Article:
How to make smarter decisions

How to make smarter decisions

All businesses make choices. Arguably, it’s the most important thing they do. Certainly, it’s one of the riskiest things they do. But making choices isn’t optional. Doing nothing doesn’t remove risk, it just leaves you vulnerable to the “slings and arrows of outrageous fortune”, as Shakespeare so eloquently put it. Or “hope isn’t a fucking strategy”, as my old boss less eloquently put it.

Given that making decisions is essentially the job description of a manager, you need an approach to decision making that is logical, objective and consistent. This is handy, as it is the topic of this article. There is also a link below, to a free spreadsheet, complete with explainer videos, that will make the whole process a breeze.

There are, of course, many different decisions a business needs to make. The specific choice this article addresses is how to choose between the different product or customer markets available. Deciding where you should focus your time for maximum effect and invest your money for maximum return.


The Paradox of Choice


One of the challenges of choosing from a range of options is that in deciding what to do, you are also deciding what not to do. Which can lead to that bitter feeling of regret.

The sort of feeling you might encounter when you select off a restaurant menu only to subsequently notice that everybody else seems to have ordered something much tastier.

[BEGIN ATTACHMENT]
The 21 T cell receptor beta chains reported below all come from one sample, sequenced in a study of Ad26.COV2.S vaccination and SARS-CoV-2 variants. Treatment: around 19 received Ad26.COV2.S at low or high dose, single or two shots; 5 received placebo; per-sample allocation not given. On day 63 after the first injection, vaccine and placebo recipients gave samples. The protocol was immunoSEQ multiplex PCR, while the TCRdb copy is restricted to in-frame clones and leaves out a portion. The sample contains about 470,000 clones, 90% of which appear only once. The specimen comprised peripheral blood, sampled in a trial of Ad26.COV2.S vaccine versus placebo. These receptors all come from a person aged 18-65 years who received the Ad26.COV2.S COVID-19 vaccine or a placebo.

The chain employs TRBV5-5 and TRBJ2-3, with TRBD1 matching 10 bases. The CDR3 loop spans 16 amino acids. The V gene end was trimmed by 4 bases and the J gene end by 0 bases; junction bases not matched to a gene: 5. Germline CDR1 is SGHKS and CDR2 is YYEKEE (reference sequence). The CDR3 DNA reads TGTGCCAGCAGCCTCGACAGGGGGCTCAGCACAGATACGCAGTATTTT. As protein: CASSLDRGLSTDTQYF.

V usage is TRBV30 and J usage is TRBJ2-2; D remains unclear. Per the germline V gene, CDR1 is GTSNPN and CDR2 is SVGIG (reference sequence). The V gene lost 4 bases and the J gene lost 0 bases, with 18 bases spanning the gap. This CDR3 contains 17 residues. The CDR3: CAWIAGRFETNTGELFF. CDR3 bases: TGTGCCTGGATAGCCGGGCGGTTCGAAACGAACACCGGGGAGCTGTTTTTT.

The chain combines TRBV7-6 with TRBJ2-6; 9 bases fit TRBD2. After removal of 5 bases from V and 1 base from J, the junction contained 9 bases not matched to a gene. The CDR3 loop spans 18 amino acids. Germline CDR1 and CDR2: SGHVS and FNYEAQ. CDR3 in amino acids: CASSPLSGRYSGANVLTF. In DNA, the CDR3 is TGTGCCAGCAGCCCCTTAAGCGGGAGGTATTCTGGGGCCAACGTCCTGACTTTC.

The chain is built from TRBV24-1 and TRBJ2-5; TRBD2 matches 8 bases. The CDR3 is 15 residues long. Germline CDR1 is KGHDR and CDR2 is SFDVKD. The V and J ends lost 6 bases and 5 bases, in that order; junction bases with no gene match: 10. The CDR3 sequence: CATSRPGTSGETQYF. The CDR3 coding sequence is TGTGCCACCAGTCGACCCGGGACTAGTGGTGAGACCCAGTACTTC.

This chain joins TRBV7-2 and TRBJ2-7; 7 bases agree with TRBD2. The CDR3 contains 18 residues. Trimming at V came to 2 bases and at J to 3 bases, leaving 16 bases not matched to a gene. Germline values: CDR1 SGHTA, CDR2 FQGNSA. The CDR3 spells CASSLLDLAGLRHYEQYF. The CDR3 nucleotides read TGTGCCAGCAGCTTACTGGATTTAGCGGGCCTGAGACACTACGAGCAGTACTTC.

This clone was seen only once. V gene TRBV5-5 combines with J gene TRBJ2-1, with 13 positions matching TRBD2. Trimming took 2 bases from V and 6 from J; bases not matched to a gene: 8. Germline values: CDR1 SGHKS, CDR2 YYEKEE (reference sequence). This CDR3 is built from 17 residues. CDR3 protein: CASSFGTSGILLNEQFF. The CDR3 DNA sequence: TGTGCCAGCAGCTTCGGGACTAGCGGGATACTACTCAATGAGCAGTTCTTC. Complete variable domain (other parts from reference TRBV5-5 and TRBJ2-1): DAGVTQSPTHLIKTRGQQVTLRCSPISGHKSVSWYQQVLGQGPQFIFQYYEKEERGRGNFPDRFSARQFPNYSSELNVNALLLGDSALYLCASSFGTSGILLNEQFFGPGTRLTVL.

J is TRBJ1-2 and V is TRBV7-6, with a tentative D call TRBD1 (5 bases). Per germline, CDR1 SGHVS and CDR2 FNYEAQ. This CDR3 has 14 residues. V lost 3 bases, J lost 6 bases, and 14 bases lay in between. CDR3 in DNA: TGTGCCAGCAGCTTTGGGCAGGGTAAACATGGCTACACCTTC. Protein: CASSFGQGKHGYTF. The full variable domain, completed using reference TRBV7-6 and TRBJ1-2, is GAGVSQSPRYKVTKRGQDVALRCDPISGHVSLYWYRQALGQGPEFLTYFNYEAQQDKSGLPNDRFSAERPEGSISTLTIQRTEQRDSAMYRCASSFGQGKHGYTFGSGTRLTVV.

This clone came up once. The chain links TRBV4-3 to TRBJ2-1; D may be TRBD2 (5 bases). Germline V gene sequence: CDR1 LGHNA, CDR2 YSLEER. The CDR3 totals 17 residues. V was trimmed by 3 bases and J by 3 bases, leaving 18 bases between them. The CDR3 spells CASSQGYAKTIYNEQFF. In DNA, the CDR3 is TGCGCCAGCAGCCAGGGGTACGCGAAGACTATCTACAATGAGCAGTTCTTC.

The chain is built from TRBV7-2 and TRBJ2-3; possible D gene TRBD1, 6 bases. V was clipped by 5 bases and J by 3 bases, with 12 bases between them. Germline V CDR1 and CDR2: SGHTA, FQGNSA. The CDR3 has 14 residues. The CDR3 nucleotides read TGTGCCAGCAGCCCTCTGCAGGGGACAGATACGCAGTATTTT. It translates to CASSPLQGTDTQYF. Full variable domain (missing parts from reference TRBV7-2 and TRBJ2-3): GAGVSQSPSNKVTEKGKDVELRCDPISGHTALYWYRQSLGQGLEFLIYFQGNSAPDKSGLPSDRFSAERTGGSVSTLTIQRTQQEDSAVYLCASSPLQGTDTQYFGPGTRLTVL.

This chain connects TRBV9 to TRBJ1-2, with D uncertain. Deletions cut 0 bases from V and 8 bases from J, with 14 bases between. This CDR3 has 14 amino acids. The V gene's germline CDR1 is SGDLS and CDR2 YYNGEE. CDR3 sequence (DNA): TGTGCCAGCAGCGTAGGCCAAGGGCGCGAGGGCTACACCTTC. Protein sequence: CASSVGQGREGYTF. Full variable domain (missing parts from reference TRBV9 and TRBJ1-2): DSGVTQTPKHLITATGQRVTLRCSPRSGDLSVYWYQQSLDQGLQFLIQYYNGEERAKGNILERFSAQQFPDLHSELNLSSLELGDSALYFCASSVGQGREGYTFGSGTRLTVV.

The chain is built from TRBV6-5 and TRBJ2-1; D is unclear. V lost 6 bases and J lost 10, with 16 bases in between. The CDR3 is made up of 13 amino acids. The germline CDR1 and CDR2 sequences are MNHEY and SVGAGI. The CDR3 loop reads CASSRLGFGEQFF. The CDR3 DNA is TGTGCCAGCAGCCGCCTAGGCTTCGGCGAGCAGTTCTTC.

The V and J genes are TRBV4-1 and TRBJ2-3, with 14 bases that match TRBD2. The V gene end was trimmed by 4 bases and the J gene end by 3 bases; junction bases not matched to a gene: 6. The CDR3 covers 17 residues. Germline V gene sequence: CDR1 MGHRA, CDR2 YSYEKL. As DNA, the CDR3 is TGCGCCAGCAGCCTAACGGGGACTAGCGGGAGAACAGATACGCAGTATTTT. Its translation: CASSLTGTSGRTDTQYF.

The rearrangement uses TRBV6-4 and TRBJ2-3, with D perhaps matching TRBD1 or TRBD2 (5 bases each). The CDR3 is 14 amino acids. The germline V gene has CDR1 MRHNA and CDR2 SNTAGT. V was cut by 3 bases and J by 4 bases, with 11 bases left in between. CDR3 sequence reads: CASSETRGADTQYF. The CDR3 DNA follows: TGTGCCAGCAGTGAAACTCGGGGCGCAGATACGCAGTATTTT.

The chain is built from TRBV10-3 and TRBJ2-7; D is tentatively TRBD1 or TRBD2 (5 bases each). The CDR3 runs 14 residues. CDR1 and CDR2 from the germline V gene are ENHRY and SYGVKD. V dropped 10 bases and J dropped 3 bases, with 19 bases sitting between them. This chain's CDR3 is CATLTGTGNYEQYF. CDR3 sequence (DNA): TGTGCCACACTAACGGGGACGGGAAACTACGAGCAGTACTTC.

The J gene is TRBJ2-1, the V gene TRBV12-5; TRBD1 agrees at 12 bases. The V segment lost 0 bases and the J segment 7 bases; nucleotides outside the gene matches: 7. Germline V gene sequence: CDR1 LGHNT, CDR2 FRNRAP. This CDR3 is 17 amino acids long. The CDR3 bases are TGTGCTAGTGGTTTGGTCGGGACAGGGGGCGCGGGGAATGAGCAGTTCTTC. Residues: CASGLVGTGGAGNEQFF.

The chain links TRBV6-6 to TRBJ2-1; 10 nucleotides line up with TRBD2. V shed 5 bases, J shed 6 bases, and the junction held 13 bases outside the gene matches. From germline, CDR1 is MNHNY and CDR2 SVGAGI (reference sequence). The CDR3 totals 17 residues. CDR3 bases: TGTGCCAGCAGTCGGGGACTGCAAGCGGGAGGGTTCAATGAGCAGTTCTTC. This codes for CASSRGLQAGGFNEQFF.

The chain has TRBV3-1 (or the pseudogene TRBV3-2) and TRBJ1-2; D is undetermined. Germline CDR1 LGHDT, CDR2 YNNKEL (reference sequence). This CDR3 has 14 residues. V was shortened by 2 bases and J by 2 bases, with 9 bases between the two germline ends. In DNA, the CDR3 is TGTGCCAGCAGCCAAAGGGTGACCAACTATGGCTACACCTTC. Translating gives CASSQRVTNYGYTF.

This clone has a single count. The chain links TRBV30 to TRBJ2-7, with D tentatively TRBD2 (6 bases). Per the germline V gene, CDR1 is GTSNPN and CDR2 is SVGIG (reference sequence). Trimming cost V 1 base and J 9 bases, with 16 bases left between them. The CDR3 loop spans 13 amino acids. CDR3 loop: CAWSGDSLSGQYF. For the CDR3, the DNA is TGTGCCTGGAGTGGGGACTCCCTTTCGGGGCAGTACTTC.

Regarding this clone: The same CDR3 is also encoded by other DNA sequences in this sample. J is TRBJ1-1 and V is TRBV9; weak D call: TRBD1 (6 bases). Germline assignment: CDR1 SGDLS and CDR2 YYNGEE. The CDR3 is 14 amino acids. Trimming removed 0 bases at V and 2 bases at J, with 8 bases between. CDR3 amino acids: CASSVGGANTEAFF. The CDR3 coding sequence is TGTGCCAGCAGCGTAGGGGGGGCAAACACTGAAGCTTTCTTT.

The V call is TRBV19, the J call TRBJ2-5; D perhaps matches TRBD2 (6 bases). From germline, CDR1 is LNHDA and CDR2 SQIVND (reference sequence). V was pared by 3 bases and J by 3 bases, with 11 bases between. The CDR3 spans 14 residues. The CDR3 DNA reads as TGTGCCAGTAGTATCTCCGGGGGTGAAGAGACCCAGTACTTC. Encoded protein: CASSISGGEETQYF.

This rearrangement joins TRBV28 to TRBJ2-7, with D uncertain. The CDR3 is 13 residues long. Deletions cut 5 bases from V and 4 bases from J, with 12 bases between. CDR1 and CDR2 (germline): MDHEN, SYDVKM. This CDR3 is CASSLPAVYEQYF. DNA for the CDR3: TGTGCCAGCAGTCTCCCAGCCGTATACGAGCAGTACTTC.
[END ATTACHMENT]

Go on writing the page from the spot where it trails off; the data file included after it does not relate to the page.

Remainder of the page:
The inherent stress in choosing can compel you to take the safest option rather than, what would have turned out to be, the best option. The more options you have to choose from, the worse this anxiety can be. More choice can effectively mean less choice.


Many studies have addressed the issue of choice. Turns out that the most stress-free method is to have somebody else choose for you [1]. This may reduce your anxiety levels but is too much of an abdication of responsibility for someone who is being paid to do more than toss a coin. Having said that, it does give us a clue as to how you can make decisions more confidently and with less worry.


Behold the Multi Factorial Analysis

Somewhere between ‘going with your gut’ (which shouldn’t be dismissed out of hand as a valid method) and ‘picking your choices out of a hat’ (which should). There is an analytical option, based on the GE McKinsey matrix. This option doesn’t exactly choose for you, but it follows a methodical approach that presents you with the most rational choice, by rating each option along two dimensions, as shown below.



Your position on the market attractiveness and competitive strength dimensions is derived by rating all of your potential choices against ten factors, five for each dimension.

This is where the tool gets its fancy, multi-factorial title. But before you get to the evaluation step, you need to pick a choice set.

Choosing what to choose from 

In theory, you can prioritise a list of options as long as you want. In reality, most businesses will have fewer than ten options. These options will either be product markets or some form of end-use market.

Product markets are specific products or, more likely, product classes. Take the example of an animal health company. They could prioritise the markets for anti-infective, hormonal, neurological, parasiticide, or vaccine products, and so on.



End-use markets focus on the use the products are put to or the industry or markets that use them. Staying with our fictional animal health company, they could prioritise the markets for beef cattle, dairy cattle, sheep, pigs, poultry and so on.